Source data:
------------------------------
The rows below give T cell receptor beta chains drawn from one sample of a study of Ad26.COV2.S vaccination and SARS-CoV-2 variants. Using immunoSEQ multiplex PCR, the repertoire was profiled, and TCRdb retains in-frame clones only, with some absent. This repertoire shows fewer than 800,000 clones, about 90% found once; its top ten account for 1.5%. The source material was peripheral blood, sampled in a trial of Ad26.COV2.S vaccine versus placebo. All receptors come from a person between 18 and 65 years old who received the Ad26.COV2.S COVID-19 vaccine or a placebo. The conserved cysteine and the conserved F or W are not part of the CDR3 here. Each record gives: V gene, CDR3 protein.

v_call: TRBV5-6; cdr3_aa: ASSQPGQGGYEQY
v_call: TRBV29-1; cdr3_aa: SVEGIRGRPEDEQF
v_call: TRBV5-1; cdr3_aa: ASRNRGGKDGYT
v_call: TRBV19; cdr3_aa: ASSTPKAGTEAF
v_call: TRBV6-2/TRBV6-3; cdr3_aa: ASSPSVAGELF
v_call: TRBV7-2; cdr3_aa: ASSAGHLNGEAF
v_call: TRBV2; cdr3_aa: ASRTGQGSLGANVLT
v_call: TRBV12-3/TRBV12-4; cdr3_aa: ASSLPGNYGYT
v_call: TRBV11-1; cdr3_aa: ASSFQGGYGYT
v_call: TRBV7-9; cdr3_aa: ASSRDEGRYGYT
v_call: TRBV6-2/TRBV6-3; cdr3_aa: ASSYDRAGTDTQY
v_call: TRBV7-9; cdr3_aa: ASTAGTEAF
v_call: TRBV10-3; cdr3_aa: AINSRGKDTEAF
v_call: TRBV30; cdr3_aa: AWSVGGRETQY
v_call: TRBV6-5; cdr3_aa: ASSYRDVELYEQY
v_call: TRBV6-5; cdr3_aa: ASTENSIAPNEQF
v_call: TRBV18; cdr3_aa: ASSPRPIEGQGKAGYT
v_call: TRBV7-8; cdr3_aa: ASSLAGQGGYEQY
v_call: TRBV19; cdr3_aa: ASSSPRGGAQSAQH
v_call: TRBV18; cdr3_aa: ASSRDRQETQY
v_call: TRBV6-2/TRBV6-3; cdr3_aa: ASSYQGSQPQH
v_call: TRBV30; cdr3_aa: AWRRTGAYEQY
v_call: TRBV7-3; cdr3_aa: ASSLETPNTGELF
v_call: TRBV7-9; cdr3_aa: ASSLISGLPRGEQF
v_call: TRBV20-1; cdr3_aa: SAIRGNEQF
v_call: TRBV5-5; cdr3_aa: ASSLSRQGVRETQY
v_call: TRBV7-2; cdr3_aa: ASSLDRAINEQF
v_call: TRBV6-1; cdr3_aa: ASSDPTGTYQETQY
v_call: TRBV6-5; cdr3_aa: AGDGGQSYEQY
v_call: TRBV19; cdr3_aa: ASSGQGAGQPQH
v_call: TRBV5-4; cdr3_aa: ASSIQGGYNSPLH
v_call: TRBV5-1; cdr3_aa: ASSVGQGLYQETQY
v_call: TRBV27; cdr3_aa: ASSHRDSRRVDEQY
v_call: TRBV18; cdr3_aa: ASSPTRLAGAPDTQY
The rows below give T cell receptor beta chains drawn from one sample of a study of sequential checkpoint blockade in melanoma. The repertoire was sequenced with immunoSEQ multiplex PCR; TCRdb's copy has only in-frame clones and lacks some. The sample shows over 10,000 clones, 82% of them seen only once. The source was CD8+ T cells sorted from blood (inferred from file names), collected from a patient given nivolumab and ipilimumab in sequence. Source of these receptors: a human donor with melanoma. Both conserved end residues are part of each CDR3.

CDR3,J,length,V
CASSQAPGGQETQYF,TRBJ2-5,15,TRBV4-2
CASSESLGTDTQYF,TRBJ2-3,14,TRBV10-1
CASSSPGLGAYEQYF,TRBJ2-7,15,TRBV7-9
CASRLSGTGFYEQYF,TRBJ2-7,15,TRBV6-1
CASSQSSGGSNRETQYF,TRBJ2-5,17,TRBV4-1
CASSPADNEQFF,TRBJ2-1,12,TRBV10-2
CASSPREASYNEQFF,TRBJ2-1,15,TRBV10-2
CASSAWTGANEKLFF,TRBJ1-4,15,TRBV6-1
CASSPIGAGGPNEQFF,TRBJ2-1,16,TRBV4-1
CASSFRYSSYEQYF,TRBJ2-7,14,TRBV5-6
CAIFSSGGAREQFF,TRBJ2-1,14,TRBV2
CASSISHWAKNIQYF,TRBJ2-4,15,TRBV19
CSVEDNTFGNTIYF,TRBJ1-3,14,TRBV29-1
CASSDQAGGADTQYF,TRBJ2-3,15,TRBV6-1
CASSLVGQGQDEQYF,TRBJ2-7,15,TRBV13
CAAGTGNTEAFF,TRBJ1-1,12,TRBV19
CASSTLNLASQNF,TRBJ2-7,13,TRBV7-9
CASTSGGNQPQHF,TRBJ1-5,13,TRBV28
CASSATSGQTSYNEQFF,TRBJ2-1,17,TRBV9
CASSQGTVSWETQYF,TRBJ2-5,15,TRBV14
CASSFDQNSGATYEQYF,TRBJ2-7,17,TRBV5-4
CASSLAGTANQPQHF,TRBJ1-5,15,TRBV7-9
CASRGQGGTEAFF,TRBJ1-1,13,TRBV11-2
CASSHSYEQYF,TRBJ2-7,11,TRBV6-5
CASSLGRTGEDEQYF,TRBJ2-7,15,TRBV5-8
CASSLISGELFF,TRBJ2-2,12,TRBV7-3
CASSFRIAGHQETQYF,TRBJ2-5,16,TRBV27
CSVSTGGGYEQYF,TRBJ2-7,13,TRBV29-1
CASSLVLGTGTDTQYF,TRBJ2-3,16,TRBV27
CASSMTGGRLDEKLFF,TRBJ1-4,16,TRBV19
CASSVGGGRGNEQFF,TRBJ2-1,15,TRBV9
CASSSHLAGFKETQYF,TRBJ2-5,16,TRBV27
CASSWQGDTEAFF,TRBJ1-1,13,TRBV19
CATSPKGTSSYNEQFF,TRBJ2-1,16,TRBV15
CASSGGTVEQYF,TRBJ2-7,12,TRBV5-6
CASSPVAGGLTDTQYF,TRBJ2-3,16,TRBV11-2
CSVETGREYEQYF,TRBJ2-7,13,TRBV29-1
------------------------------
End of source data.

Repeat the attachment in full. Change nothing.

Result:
The rows below give T cell receptor beta chains drawn from one sample of a study of Ad26.COV2.S vaccination and SARS-CoV-2 variants. Using immunoSEQ multiplex PCR, the repertoire was profiled, and TCRdb retains in-frame clones only, with some absent. This repertoire shows fewer than 800,000 clones, about 90% found once; its top ten account for 1.5%. The source material was peripheral blood, sampled in a trial of Ad26.COV2.S vaccine versus placebo. All receptors come from a person between 18 and 65 years old who received the Ad26.COV2.S COVID-19 vaccine or a placebo. The conserved cysteine and the conserved F or W are not part of the CDR3 here. Each record gives: V gene, CDR3 protein.

v_call: TRBV5-6; cdr3_aa: ASSQPGQGGYEQY
v_call: TRBV29-1; cdr3_aa: SVEGIRGRPEDEQF
v_call: TRBV5-1; cdr3_aa: ASRNRGGKDGYT
v_call: TRBV19; cdr3_aa: ASSTPKAGTEAF
v_call: TRBV6-2/TRBV6-3; cdr3_aa: ASSPSVAGELF
v_call: TRBV7-2; cdr3_aa: ASSAGHLNGEAF
v_call: TRBV2; cdr3_aa: ASRTGQGSLGANVLT
v_call: TRBV12-3/TRBV12-4; cdr3_aa: ASSLPGNYGYT
v_call: TRBV11-1; cdr3_aa: ASSFQGGYGYT
v_call: TRBV7-9; cdr3_aa: ASSRDEGRYGYT
v_call: TRBV6-2/TRBV6-3; cdr3_aa: ASSYDRAGTDTQY
v_call: TRBV7-9; cdr3_aa: ASTAGTEAF
v_call: TRBV10-3; cdr3_aa: AINSRGKDTEAF
v_call: TRBV30; cdr3_aa: AWSVGGRETQY
v_call: TRBV6-5; cdr3_aa: ASSYRDVELYEQY
v_call: TRBV6-5; cdr3_aa: ASTENSIAPNEQF
v_call: TRBV18; cdr3_aa: ASSPRPIEGQGKAGYT
v_call: TRBV7-8; cdr3_aa: ASSLAGQGGYEQY
v_call: TRBV19; cdr3_aa: ASSSPRGGAQSAQH
v_call: TRBV18; cdr3_aa: ASSRDRQETQY
v_call: TRBV6-2/TRBV6-3; cdr3_aa: ASSYQGSQPQH
v_call: TRBV30; cdr3_aa: AWRRTGAYEQY
v_call: TRBV7-3; cdr3_aa: ASSLETPNTGELF
v_call: TRBV7-9; cdr3_aa: ASSLISGLPRGEQF
v_call: TRBV20-1; cdr3_aa: SAIRGNEQF
v_call: TRBV5-5; cdr3_aa: ASSLSRQGVRETQY
v_call: TRBV7-2; cdr3_aa: ASSLDRAINEQF
v_call: TRBV6-1; cdr3_aa: ASSDPTGTYQETQY
v_call: TRBV6-5; cdr3_aa: AGDGGQSYEQY
v_call: TRBV19; cdr3_aa: ASSGQGAGQPQH
v_call: TRBV5-4; cdr3_aa: ASSIQGGYNSPLH
v_call: TRBV5-1; cdr3_aa: ASSVGQGLYQETQY
v_call: TRBV27; cdr3_aa: ASSHRDSRRVDEQY
v_call: TRBV18; cdr3_aa: ASSPTRLAGAPDTQY
The rows below give T cell receptor beta chains drawn from one sample of a study of sequential checkpoint blockade in melanoma. The repertoire was sequenced with immunoSEQ multiplex PCR; TCRdb's copy has only in-frame clones and lacks some. The sample shows over 10,000 clones, 82% of them seen only once. The source was CD8+ T cells sorted from blood (inferred from file names), collected from a patient given nivolumab and ipilimumab in sequence. Source of these receptors: a human donor with melanoma. Both conserved end residues are part of each CDR3.

CDR3,J,length,V
CASSQAPGGQETQYF,TRBJ2-5,15,TRBV4-2
CASSESLGTDTQYF,TRBJ2-3,14,TRBV10-1
CASSSPGLGAYEQYF,TRBJ2-7,15,TRBV7-9
CASRLSGTGFYEQYF,TRBJ2-7,15,TRBV6-1
CASSQSSGGSNRETQYF,TRBJ2-5,17,TRBV4-1
CASSPADNEQFF,TRBJ2-1,12,TRBV10-2
CASSPREASYNEQFF,TRBJ2-1,15,TRBV10-2
CASSAWTGANEKLFF,TRBJ1-4,15,TRBV6-1
CASSPIGAGGPNEQFF,TRBJ2-1,16,TRBV4-1
CASSFRYSSYEQYF,TRBJ2-7,14,TRBV5-6
CAIFSSGGAREQFF,TRBJ2-1,14,TRBV2
CASSISHWAKNIQYF,TRBJ2-4,15,TRBV19
CSVEDNTFGNTIYF,TRBJ1-3,14,TRBV29-1
CASSDQAGGADTQYF,TRBJ2-3,15,TRBV6-1
CASSLVGQGQDEQYF,TRBJ2-7,15,TRBV13
CAAGTGNTEAFF,TRBJ1-1,12,TRBV19
CASSTLNLASQNF,TRBJ2-7,13,TRBV7-9
CASTSGGNQPQHF,TRBJ1-5,13,TRBV28
CASSATSGQTSYNEQFF,TRBJ2-1,17,TRBV9
CASSQGTVSWETQYF,TRBJ2-5,15,TRBV14
CASSFDQNSGATYEQYF,TRBJ2-7,17,TRBV5-4
CASSLAGTANQPQHF,TRBJ1-5,15,TRBV7-9
CASRGQGGTEAFF,TRBJ1-1,13,TRBV11-2
CASSHSYEQYF,TRBJ2-7,11,TRBV6-5
CASSLGRTGEDEQYF,TRBJ2-7,15,TRBV5-8
CASSLISGELFF,TRBJ2-2,12,TRBV7-3
CASSFRIAGHQETQYF,TRBJ2-5,16,TRBV27
CSVSTGGGYEQYF,TRBJ2-7,13,TRBV29-1
CASSLVLGTGTDTQYF,TRBJ2-3,16,TRBV27
CASSMTGGRLDEKLFF,TRBJ1-4,16,TRBV19
CASSVGGGRGNEQFF,TRBJ2-1,15,TRBV9
CASSSHLAGFKETQYF,TRBJ2-5,16,TRBV27
CASSWQGDTEAFF,TRBJ1-1,13,TRBV19
CATSPKGTSSYNEQFF,TRBJ2-1,16,TRBV15
CASSGGTVEQYF,TRBJ2-7,12,TRBV5-6
CASSPVAGGLTDTQYF,TRBJ2-3,16,TRBV11-2
CSVETGREYEQYF,TRBJ2-7,13,TRBV29-1